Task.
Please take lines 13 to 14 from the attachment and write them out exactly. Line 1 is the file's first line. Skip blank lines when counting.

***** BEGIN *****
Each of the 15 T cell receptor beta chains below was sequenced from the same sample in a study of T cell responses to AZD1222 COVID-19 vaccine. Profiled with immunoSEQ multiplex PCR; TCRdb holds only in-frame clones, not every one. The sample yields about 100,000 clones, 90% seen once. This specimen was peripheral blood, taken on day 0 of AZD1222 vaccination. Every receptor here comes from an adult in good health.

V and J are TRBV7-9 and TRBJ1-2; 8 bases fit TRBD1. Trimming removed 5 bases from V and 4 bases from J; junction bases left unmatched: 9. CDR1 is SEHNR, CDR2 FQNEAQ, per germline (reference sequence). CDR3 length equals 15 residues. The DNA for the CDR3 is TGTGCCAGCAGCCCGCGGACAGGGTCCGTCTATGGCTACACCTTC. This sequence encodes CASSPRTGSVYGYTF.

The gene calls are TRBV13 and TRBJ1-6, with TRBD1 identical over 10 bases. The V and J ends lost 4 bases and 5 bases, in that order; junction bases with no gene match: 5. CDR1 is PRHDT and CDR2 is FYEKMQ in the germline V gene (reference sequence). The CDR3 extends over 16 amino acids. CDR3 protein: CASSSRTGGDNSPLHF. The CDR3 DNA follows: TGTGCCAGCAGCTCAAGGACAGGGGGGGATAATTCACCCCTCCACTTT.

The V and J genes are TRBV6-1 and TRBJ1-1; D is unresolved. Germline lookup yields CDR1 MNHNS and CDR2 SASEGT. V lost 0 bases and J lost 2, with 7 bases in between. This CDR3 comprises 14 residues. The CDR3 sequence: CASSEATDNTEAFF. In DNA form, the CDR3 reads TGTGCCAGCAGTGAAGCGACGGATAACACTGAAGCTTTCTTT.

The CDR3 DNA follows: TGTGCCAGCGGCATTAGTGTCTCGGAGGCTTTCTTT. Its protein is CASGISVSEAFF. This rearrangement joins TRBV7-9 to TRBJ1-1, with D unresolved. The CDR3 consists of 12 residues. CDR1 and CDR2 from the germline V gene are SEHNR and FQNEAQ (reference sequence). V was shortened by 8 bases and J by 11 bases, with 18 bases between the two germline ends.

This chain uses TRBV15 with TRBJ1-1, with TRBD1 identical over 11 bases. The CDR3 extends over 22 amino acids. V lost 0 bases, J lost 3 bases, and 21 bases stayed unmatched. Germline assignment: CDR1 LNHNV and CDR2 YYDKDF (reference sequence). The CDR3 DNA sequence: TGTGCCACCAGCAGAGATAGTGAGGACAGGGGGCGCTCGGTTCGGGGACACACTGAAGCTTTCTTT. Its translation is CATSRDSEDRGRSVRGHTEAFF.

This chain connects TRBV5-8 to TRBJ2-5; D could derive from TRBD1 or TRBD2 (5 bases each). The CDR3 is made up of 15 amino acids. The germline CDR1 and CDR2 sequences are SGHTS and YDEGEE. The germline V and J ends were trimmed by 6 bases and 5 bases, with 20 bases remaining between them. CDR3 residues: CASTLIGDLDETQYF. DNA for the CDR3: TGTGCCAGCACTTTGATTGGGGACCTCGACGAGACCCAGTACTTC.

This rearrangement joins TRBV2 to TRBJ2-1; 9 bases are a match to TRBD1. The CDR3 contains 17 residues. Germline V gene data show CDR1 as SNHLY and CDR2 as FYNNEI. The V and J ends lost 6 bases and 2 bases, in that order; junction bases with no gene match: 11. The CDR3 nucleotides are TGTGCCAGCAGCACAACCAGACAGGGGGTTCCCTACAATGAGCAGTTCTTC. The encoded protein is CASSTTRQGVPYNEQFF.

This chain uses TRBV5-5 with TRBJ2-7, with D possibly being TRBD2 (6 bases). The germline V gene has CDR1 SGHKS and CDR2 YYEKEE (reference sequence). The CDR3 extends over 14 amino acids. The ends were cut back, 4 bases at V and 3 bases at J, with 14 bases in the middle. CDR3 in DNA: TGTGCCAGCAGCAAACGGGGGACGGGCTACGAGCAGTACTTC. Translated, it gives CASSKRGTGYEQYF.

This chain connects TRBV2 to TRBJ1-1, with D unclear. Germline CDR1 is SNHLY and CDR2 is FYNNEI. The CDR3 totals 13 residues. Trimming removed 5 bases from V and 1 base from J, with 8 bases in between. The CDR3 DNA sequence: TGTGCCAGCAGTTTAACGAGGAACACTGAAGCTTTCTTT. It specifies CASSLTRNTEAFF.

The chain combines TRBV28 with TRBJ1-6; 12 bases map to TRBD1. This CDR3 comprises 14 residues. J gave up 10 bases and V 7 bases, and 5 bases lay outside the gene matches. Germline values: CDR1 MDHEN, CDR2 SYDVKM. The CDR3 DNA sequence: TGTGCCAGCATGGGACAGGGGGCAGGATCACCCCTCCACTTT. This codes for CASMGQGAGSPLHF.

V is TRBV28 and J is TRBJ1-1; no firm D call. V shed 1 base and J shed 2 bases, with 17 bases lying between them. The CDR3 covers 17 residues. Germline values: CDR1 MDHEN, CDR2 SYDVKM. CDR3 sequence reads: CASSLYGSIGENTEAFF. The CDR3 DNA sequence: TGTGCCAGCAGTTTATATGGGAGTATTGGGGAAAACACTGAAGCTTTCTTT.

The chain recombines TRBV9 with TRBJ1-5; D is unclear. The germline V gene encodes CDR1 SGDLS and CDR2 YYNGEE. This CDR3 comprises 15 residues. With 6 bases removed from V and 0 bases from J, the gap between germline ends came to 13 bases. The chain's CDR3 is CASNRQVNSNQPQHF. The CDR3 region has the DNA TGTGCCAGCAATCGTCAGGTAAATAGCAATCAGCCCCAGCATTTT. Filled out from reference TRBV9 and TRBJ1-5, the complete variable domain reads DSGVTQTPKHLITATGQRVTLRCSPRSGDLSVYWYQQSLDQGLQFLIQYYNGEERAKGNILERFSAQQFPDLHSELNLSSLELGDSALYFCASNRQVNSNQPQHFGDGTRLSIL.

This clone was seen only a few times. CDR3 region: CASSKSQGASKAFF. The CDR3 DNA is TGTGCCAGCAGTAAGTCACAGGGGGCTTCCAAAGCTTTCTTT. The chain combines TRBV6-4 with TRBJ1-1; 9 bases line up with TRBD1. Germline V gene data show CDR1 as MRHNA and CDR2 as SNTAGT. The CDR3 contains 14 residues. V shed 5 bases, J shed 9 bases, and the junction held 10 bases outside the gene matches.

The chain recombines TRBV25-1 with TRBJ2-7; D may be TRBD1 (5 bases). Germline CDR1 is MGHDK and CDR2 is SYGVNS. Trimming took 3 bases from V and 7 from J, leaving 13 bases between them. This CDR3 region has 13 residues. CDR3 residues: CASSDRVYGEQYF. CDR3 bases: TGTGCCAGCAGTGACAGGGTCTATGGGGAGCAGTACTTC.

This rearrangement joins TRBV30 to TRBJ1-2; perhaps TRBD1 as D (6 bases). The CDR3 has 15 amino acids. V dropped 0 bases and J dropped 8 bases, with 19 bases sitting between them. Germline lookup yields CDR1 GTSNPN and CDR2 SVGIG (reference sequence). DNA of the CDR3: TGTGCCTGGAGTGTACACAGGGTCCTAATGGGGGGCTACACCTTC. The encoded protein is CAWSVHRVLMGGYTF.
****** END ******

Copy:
The chain recombines TRBV9 with TRBJ1-5; D is unclear. The germline V gene encodes CDR1 SGDLS and CDR2 YYNGEE. This CDR3 comprises 15 residues. With 6 bases removed from V and 0 bases from J, the gap between germline ends came to 13 bases. The chain's CDR3 is CASNRQVNSNQPQHF. The CDR3 region has the DNA TGTGCCAGCAATCGTCAGGTAAATAGCAATCAGCCCCAGCATTTT. Filled out from reference TRBV9 and TRBJ1-5, the complete variable domain reads DSGVTQTPKHLITATGQRVTLRCSPRSGDLSVYWYQQSLDQGLQFLIQYYNGEERAKGNILERFSAQQFPDLHSELNLSSLELGDSALYFCASNRQVNSNQPQHFGDGTRLSIL.

This clone was seen only a few times. CDR3 region: CASSKSQGASKAFF. The CDR3 DNA is TGTGCCAGCAGTAAGTCACAGGGGGCTTCCAAAGCTTTCTTT. The chain combines TRBV6-4 with TRBJ1-1; 9 bases line up with TRBD1. Germline V gene data show CDR1 as MRHNA and CDR2 as SNTAGT. The CDR3 contains 14 residues. V shed 5 bases, J shed 9 bases, and the junction held 10 bases outside the gene matches.